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60 Seconds with…Melanie Punton

Itad's Melanie Punton gives us a quick run down on her role in the company.

What’s your job here at Itad?

I’m a cross-cutting consultant, which means I work on a range of projects cutting across several different themes. The common thread is theory based evaluations – I’m working on a realist evaluation of DFID’s Building Capacity to Use Research Evidence (BCURE) programme, have applied Contribution Analysis in an evaluation of Tilitonse (a civil society grant making facility in Malawi), and have written about and worked on projects involving process tracing.  I’ve recently started a secondment to Itad’s new Knowledge Hub, which is really exciting. The Knowledge Hub was set up to promote and embed Itad’s internal and external knowledge sharing.  The secondment gives me some space away from full time project work, giving me a chance to do some research and reflection on theory-based evaluation approaches, and bring that learning back into Itad through new resources, training, good practice examples, papers, etc – to help improve this core feature of our work.

What does that involve?

Everything from developing interview topic guides, to managing field research, to analysing qualitative data, to writing evaluation reports, to creating M&E toolkits for clients.  And spending a lot of my time thinking ‘so just how do you measure that??’

How did you get into the field?

I worked as a research assistant on one of Itad’s projects while studying an MA in Poverty and Development at IDS in 2011, then returned full time after spending a year in DFID’s Graduate Scheme.

What do you enjoy most about your job?

M&E can be very techy, but what I love is the big picture stuff – if we don’t understand how our actions are changing things (or not), then how can we hope to achieve anything?  Also, I studied Philosophy for my undergraduate degree and really love getting to grapple with questions about the nature of causality.  How exactly does a project lead to change, and how can we measure this, and how can we learn lessons from it that apply to other projects in completely different contexts?   I find this stuff fascinating.  Plus, after a four year hiatus I finally get to throw the word ‘ontology’ around again.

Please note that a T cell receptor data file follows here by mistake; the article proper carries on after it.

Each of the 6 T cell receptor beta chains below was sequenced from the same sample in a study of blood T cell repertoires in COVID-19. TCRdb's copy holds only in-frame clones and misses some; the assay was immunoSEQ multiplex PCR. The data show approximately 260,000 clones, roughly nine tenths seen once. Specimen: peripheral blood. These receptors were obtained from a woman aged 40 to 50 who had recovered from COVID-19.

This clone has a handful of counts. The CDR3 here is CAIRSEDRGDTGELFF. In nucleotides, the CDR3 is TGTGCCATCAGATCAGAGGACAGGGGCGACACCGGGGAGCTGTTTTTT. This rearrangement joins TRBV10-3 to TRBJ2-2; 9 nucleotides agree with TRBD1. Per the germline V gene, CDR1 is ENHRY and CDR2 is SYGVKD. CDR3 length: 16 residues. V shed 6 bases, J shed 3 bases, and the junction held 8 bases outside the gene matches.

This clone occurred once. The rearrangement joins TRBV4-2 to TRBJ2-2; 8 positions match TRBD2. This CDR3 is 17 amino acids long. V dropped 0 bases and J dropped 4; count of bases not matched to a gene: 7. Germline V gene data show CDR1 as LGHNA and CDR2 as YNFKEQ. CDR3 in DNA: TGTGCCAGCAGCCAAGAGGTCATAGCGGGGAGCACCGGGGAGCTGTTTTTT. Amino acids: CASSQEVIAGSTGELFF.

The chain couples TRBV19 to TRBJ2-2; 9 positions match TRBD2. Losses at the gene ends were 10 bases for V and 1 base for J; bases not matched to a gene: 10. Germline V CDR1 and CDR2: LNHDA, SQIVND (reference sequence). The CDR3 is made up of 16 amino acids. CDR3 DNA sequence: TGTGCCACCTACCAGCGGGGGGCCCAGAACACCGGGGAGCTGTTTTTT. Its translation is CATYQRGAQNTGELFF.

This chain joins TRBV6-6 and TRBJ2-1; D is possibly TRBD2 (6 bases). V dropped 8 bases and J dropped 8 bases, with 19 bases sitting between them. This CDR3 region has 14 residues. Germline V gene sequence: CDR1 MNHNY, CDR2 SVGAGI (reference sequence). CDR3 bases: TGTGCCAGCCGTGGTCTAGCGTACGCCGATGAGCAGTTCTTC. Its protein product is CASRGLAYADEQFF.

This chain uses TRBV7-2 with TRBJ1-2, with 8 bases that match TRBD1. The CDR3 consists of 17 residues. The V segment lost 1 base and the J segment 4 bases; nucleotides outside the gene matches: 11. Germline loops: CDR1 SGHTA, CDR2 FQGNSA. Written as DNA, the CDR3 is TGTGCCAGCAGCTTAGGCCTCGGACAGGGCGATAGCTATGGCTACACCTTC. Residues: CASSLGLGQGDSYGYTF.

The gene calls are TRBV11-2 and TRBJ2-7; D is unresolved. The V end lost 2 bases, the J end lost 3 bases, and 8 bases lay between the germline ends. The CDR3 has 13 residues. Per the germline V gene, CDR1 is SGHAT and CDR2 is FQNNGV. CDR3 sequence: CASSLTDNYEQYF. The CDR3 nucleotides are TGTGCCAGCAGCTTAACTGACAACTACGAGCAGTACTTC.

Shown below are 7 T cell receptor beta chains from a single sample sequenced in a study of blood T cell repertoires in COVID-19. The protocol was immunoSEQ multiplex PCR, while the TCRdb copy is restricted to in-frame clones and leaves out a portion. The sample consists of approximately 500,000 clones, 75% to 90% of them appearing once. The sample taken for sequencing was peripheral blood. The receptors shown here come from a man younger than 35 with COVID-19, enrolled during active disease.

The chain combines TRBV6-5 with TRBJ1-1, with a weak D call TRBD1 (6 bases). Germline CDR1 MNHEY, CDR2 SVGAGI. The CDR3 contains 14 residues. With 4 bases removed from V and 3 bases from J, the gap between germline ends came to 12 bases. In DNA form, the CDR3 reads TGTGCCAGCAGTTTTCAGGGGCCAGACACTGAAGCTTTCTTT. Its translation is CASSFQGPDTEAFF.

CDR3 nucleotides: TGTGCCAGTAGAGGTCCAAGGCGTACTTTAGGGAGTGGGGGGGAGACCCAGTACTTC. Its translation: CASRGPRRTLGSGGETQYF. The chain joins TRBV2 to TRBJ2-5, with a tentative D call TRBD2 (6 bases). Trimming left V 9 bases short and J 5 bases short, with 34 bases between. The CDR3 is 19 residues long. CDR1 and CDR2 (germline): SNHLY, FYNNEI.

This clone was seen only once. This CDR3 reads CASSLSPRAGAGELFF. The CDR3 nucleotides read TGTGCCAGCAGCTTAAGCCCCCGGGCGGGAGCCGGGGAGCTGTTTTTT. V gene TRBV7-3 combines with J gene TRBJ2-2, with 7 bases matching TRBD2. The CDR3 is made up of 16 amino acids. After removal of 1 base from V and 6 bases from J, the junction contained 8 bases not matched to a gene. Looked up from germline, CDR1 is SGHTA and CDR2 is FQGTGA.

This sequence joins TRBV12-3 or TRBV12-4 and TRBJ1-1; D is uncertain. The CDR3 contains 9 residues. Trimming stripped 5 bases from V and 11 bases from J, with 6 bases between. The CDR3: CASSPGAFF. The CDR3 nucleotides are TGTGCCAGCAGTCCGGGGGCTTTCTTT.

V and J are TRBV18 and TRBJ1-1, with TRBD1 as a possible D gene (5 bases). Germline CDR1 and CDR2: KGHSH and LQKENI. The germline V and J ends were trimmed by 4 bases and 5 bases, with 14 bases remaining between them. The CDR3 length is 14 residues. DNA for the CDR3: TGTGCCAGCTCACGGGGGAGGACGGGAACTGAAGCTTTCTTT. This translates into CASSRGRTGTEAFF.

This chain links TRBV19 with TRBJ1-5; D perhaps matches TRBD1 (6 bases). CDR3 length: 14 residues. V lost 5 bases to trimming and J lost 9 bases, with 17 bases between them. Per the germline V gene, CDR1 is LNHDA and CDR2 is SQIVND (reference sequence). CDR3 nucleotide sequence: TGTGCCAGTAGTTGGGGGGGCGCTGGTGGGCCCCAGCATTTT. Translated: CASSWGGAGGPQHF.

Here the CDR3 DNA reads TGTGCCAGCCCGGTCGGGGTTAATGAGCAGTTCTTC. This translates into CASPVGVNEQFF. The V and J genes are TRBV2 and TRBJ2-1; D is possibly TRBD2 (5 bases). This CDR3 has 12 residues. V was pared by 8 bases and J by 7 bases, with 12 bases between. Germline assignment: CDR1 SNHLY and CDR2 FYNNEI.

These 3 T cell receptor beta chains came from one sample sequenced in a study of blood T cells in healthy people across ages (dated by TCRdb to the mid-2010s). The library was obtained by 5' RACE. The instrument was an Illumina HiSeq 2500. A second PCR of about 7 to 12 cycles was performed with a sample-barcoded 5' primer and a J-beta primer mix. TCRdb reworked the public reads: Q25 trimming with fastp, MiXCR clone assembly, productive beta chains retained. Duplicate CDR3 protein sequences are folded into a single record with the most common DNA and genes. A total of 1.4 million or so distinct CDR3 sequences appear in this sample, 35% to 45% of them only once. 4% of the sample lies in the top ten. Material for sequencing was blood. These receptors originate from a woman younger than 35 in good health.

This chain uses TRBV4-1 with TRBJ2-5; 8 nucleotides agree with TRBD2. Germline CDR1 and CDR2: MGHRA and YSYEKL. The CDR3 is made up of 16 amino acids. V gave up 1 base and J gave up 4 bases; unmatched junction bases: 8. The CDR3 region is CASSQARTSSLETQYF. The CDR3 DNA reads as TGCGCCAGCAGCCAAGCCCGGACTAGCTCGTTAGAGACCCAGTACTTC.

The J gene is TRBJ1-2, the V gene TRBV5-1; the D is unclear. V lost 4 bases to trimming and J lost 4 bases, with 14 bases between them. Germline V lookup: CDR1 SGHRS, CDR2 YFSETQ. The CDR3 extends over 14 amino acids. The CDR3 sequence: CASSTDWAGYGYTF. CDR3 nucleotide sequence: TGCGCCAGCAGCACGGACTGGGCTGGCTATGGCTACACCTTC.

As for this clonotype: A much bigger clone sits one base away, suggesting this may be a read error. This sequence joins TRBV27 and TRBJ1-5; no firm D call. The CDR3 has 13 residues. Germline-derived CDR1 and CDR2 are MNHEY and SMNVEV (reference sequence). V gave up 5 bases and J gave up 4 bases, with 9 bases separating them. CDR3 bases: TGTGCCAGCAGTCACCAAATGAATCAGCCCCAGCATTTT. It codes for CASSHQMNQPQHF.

What new innovations/methods have you noticed in your sector?

I haven’t been in it for very long, but there are so many interesting things going on in the evaluation world at the moment.  One thing I’m fascinated by is combining qualitative and quantitative data to conduct genuinely mixed methods research, such as the work on participatory statistics summarised in Holland’s recent book.  Another is the growing understanding about how to apply rigorous qualitative methods like Process Tracing and realist evaluation, in order to measure complicated and messy things like advocacy programmes and changing social norms.

Recent highlight/ Job wins?

I’ve just started work on the Itad evaluation of DFID’s Building Capacity to Use Research Evidence (BCURE) programme, which aims to improve the capacity of policy makers in low- and middle-income countries to use quality evidence in their work.  I’m about to start writing an Evidence Review pulling together various theories, ideas and lessons about how to promote evidence-informed policy – I’m really looking forward to that.

Most interesting question you have been asked recently?

At the National Portrait Gallery: who would you most like to hang out with? (Her).